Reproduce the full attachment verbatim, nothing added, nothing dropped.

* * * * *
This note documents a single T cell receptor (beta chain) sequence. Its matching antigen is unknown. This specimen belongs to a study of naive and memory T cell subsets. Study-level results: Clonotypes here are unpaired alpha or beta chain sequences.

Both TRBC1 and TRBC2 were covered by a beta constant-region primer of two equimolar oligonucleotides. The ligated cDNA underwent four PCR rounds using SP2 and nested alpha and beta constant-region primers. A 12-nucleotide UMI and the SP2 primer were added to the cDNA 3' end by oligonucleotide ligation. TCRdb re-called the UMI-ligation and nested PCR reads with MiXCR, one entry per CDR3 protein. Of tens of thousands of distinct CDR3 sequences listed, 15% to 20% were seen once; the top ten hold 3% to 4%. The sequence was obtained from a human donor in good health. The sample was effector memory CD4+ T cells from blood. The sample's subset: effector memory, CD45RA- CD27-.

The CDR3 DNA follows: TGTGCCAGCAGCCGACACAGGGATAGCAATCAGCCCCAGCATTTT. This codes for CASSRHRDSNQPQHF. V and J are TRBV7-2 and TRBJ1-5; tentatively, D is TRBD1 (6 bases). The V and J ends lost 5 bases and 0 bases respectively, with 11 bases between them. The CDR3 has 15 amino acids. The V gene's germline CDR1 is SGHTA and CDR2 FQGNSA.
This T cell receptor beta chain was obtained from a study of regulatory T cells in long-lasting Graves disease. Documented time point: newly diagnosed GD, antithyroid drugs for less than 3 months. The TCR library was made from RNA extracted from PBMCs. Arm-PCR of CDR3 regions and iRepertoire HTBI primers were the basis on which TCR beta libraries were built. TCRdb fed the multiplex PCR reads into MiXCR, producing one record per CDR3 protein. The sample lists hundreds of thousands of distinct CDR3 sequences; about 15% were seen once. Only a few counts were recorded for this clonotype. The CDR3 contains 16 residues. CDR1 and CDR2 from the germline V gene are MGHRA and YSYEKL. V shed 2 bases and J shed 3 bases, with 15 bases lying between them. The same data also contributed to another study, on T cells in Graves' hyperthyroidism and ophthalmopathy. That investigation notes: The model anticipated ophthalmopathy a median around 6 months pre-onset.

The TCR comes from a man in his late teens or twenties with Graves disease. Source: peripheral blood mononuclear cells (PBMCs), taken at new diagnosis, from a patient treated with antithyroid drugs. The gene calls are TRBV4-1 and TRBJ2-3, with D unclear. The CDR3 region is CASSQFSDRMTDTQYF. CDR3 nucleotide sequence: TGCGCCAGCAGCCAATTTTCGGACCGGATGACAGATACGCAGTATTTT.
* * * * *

This note documents a single T cell receptor (beta chain) sequence. Its matching antigen is unknown. This specimen belongs to a study of naive and memory T cell subsets. Study-level results: Clonotypes here are unpaired alpha or beta chain sequences.

Both TRBC1 and TRBC2 were covered by a beta constant-region primer of two equimolar oligonucleotides. The ligated cDNA underwent four PCR rounds using SP2 and nested alpha and beta constant-region primers. A 12-nucleotide UMI and the SP2 primer were added to the cDNA 3' end by oligonucleotide ligation. TCRdb re-called the UMI-ligation and nested PCR reads with MiXCR, one entry per CDR3 protein. Of tens of thousands of distinct CDR3 sequences listed, 15% to 20% were seen once; the top ten hold 3% to 4%. The sequence was obtained from a human donor in good health. The sample was effector memory CD4+ T cells from blood. The sample's subset: effector memory, CD45RA- CD27-.

The CDR3 DNA follows: TGTGCCAGCAGCCGACACAGGGATAGCAATCAGCCCCAGCATTTT. This codes for CASSRHRDSNQPQHF. V and J are TRBV7-2 and TRBJ1-5; tentatively, D is TRBD1 (6 bases). The V and J ends lost 5 bases and 0 bases respectively, with 11 bases between them. The CDR3 has 15 amino acids. The V gene's germline CDR1 is SGHTA and CDR2 FQGNSA.
This T cell receptor beta chain was obtained from a study of regulatory T cells in long-lasting Graves disease. Documented time point: newly diagnosed GD, antithyroid drugs for less than 3 months. The TCR library was made from RNA extracted from PBMCs. Arm-PCR of CDR3 regions and iRepertoire HTBI primers were the basis on which TCR beta libraries were built. TCRdb fed the multiplex PCR reads into MiXCR, producing one record per CDR3 protein. The sample lists hundreds of thousands of distinct CDR3 sequences; about 15% were seen once. Only a few counts were recorded for this clonotype. The CDR3 contains 16 residues. CDR1 and CDR2 from the germline V gene are MGHRA and YSYEKL. V shed 2 bases and J shed 3 bases, with 15 bases lying between them. The same data also contributed to another study, on T cells in Graves' hyperthyroidism and ophthalmopathy. That investigation notes: The model anticipated ophthalmopathy a median around 6 months pre-onset.

The TCR comes from a man in his late teens or twenties with Graves disease. Source: peripheral blood mononuclear cells (PBMCs), taken at new diagnosis, from a patient treated with antithyroid drugs. The gene calls are TRBV4-1 and TRBJ2-3, with D unclear. The CDR3 region is CASSQFSDRMTDTQYF. CDR3 nucleotide sequence: TGCGCCAGCAGCCAATTTTCGGACCGGATGACAGATACGCAGTATTTT.